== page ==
Renowned for being the only floating park in the world, the Keibul Lamjao National Park lies 53 km away from Imphal, in Bishnupur district of Manipur. Islands formed by mats of dense aquatic grass gives it an appearance of floating on the lake.
The unique wetland ecosystem of the national park is spread over 40 sq km. The park encompasses three hills of Pabot, Toya and Chingiao. The park is surrounded by marshes and hillocks. The hills provide shelter for its large mammals during the monsoons.
The park is situated on the southern shore of the Loktak Lake – the largest fresh water lake in Eastern India. The Loktak Lake has floating islands on it called Phumidis (locally called phum) which are inhabited by fishermen. The thickness of phumdi varies from few centimetres to two meters. The phumdi floats with 4/5 part under water.
The national park is home to the endangered brow-antlered deer more commonly known as Sangai. Rare and endangered, the sangai or the Brow-antlered deer (Rucervus eldi eldi), numbered 14 in 1975. The forward protruding antlers appears to come out from the eyebrow which lends it its name, the brow-antlered deer. After the declaration of the area as national park and with strict conservation measures, the fear of its extinction has been greatly reduced.
The brow-antlered deer is also called the dancing deer. The deer has also been inspiration for Manipuri dance traditions. The Sangai was reported extinct in 1951, but after being re-discovered it has become Keibul Lamjao’s prime attraction.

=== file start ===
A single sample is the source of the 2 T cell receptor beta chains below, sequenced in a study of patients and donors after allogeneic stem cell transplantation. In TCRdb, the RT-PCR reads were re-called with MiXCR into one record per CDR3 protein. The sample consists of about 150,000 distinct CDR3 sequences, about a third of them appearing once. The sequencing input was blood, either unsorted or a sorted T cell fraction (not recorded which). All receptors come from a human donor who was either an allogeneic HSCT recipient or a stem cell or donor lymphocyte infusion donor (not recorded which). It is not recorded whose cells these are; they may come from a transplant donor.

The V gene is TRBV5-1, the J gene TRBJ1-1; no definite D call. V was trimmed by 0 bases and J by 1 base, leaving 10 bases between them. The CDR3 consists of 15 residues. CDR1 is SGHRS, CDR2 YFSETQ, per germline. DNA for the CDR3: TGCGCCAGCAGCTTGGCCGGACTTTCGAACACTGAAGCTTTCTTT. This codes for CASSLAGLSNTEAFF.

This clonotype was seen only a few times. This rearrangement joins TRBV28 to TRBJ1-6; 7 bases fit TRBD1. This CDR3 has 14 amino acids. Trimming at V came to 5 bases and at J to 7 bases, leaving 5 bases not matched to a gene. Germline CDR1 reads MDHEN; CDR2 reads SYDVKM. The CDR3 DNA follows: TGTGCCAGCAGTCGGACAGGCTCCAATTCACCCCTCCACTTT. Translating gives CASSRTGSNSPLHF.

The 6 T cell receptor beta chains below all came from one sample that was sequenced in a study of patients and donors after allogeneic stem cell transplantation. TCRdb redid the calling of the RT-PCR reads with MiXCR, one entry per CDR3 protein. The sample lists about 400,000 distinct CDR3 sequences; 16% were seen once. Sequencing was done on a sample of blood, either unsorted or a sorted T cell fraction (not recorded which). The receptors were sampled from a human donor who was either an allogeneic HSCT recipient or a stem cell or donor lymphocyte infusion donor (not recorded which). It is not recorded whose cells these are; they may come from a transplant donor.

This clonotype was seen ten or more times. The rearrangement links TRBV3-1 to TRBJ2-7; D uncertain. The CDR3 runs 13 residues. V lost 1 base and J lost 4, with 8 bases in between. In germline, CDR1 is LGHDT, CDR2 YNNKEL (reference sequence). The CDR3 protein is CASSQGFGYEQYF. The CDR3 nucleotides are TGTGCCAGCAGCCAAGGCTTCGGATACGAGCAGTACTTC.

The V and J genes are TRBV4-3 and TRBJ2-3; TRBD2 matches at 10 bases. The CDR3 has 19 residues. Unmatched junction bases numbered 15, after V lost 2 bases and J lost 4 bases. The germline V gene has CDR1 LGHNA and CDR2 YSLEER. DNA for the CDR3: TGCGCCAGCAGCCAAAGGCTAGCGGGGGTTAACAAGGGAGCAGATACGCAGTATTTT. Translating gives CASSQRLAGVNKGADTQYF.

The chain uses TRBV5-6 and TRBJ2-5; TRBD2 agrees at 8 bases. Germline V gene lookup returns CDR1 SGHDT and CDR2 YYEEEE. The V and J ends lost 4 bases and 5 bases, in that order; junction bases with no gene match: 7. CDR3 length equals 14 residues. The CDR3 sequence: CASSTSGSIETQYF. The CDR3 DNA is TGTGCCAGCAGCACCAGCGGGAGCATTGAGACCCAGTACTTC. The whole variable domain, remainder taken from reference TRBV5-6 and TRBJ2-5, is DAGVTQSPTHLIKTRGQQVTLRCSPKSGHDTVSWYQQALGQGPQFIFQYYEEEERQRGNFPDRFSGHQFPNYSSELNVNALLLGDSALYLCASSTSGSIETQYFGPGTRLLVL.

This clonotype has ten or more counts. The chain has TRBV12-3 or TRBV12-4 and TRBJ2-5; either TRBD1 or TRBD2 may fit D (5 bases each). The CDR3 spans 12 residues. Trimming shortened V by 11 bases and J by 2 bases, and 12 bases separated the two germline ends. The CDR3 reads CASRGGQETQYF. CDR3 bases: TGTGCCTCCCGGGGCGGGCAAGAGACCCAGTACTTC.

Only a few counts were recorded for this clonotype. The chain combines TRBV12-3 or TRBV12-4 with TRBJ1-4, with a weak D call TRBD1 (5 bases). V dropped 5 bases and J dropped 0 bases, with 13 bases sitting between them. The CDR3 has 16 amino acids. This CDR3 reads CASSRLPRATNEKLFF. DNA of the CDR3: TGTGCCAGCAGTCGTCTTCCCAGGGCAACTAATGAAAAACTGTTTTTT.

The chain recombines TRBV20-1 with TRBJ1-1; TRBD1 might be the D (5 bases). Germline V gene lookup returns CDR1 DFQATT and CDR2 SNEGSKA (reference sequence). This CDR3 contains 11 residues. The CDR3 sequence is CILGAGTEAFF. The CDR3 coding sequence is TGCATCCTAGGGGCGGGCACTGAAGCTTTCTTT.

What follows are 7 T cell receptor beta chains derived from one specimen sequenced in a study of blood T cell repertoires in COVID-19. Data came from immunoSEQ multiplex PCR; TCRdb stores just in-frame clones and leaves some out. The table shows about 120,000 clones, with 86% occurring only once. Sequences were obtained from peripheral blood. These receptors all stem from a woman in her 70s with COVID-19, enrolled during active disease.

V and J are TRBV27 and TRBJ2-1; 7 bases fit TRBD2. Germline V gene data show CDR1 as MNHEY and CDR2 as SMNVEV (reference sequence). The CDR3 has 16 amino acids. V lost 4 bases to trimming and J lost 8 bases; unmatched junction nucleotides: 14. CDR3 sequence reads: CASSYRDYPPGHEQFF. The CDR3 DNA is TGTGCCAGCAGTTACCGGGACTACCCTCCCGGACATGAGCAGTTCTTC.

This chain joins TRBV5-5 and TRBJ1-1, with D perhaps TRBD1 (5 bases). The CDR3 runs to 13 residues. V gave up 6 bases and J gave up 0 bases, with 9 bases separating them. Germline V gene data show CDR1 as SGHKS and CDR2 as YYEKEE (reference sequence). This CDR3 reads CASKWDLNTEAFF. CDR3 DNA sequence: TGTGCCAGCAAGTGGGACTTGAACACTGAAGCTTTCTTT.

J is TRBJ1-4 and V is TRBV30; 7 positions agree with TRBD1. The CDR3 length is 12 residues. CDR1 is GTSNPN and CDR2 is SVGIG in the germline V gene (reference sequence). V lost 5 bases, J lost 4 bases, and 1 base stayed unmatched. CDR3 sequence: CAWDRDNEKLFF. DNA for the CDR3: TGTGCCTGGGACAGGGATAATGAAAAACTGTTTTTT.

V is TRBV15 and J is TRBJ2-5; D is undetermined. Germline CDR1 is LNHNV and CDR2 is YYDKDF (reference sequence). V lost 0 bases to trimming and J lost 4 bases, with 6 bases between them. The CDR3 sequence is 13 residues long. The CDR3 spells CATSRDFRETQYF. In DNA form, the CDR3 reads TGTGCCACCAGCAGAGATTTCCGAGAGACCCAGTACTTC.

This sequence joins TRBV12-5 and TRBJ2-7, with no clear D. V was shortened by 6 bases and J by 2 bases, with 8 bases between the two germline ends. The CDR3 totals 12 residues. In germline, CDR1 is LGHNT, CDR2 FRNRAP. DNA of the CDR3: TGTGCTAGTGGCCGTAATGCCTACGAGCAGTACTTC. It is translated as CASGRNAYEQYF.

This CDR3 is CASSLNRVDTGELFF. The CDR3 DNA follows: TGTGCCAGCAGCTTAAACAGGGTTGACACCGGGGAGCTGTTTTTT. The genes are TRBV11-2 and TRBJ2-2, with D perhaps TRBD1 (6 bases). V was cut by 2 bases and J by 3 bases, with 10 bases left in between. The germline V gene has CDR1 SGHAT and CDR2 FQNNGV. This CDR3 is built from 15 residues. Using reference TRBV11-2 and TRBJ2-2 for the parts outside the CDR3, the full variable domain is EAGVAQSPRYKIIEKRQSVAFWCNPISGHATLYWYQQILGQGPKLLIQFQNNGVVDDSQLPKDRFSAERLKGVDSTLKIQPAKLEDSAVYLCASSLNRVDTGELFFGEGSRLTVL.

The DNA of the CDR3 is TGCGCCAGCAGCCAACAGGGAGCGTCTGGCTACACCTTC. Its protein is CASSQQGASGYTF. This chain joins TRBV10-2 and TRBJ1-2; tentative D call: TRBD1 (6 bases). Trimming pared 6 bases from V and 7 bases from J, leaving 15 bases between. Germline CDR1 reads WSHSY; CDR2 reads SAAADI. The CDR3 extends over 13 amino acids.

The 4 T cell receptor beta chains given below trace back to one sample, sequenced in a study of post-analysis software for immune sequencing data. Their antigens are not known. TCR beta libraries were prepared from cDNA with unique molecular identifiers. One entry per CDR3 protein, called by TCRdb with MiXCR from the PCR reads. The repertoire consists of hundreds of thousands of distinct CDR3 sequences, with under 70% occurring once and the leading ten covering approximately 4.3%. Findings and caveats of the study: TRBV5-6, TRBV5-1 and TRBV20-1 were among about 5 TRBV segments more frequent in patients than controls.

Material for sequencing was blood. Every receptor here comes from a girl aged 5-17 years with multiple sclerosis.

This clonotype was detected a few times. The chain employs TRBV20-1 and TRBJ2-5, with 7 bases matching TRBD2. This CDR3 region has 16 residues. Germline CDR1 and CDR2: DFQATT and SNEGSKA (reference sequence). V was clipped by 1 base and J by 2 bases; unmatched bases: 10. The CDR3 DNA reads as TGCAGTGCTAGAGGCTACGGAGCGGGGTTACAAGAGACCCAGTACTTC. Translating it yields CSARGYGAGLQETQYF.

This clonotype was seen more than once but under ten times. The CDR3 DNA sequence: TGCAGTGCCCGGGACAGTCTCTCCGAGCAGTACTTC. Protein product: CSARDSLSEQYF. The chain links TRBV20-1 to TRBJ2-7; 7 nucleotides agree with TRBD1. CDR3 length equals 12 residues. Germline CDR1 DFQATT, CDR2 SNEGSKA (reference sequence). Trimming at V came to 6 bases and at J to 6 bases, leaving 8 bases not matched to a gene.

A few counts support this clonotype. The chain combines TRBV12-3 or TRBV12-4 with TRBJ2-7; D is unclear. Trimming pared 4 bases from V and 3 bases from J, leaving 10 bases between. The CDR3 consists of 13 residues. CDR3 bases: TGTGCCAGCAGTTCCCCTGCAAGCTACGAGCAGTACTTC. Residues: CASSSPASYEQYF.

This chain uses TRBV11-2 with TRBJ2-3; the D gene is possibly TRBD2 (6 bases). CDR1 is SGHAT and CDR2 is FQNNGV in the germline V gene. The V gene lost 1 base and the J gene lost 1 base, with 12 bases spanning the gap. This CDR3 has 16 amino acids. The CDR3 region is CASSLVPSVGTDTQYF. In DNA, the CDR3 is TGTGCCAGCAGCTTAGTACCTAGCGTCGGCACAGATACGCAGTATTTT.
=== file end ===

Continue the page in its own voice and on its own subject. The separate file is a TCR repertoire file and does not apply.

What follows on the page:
Rare wild cats like the marbled cat and the Asian golden cat are occasionally seen in the national park. Other animals like the Himalayan black bear and the Malayan bear are also seen. A variety of fishes and reptiles like tortoises, snakes like viper and cobras are also found.
In and Around
Clouded leopards, though very difficult to spot, are seen in the Keilam Hills of Churachandpur district and the Yangoupokpi-Lakchao area of the Indo-Burma border, both to the south of the park. The serow, locally called sabeng, also occurs in these areas.
The Keilam Hills also house the rare Marbled cats.
The only sangai in Manipur, or indeed in the world, are seen in the phumdis at the southern end of the Loktak Lake in the Keibul Lamjao Park.
Hog deer are also seen all over the park.
Elephants occur in a few, scattered herds all over Manipur. They migrate to the Taret river banks in summer, when water is scarce.
The winter and spring- approximately October to February- is the best time to visit Keibul Lamjao.
How to Reach
Manipur’s capital, Imphal (48 km. from the park) is connected by flight to major cities like Delhi, Guwahati, Calcutta.
Dimapur (215 km. from Imphal) is the nearest railhead. Jiribam, a small town on Manipur’s border, 225 km. from Imphal is an alternative, from where one can proceed to Keibul Lamjao by road.
Imphal is connected by road with Guwahati (469 km.) through National Highway No.39 and Silchar through National Highway No. 53. The park is about 48 km. from Manipur’s capital, Imphal and can be approached by bus or on private vehicles.
Stay / Eat
Where to Stay
The government tourist bungalow on Sendra Island located in Loktak Lake is ideal option. Rest houses are also available at Phubala close to the park. Imphal provides better accommodation facilities.